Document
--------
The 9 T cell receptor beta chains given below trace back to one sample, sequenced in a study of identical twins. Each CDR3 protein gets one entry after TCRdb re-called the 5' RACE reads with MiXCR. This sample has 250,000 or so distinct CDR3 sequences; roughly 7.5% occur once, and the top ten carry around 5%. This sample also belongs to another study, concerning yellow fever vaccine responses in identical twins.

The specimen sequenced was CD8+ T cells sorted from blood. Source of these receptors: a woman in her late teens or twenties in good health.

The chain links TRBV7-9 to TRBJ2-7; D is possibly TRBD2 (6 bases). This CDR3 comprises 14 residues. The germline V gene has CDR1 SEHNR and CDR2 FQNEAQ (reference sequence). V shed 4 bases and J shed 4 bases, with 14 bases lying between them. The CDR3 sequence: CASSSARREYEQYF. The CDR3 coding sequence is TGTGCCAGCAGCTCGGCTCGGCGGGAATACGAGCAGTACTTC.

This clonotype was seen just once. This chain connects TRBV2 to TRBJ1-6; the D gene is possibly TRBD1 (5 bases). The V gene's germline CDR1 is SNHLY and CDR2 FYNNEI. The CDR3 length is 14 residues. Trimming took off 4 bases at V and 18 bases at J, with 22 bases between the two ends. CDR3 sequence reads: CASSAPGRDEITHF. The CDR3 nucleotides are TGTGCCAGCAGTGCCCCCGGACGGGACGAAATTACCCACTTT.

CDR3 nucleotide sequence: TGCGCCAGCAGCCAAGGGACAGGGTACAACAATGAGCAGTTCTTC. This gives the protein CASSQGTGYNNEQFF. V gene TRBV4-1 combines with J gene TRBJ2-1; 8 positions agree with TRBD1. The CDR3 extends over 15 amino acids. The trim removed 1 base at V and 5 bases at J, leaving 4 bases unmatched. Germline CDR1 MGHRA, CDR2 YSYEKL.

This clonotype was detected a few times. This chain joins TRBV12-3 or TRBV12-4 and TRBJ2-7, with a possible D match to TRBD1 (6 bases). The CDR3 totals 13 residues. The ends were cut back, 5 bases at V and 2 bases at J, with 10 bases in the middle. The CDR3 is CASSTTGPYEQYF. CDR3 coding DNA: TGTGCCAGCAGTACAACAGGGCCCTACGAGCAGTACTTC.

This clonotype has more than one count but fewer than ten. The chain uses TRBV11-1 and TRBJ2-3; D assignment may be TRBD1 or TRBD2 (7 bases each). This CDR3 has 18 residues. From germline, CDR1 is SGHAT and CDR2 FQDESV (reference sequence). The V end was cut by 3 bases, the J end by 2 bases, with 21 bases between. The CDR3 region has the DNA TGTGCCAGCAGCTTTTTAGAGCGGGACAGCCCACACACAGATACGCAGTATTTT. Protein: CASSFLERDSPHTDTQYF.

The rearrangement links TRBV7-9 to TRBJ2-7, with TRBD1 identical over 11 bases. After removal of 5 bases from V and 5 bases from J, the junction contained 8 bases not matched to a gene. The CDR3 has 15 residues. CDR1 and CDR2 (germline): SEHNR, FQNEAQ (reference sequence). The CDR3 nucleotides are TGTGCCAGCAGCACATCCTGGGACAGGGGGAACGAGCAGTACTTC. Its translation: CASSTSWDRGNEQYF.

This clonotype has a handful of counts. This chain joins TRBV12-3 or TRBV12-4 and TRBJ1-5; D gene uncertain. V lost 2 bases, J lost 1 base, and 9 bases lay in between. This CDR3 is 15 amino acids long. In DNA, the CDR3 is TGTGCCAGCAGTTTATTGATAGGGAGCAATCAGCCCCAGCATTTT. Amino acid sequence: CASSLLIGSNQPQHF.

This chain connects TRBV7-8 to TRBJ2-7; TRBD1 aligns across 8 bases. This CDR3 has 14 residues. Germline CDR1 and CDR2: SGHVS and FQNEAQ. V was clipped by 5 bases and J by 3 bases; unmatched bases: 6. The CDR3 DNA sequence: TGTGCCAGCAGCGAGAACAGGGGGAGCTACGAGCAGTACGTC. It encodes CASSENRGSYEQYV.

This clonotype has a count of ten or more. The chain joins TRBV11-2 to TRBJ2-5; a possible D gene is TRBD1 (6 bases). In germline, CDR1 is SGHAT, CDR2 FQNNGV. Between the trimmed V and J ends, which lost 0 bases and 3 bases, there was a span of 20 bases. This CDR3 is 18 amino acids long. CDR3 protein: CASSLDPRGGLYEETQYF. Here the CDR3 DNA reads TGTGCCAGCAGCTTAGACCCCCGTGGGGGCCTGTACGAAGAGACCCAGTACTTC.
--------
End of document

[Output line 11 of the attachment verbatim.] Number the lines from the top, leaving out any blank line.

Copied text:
This clonotype has a count of ten or more. The chain joins TRBV11-2 to TRBJ2-5; a possible D gene is TRBD1 (6 bases). In germline, CDR1 is SGHAT, CDR2 FQNNGV. Between the trimmed V and J ends, which lost 0 bases and 3 bases, there was a span of 20 bases. This CDR3 is 18 amino acids long. CDR3 protein: CASSLDPRGGLYEETQYF. Here the CDR3 DNA reads TGTGCCAGCAGCTTAGACCCCCGTGGGGGCCTGTACGAAGAGACCCAGTACTTC.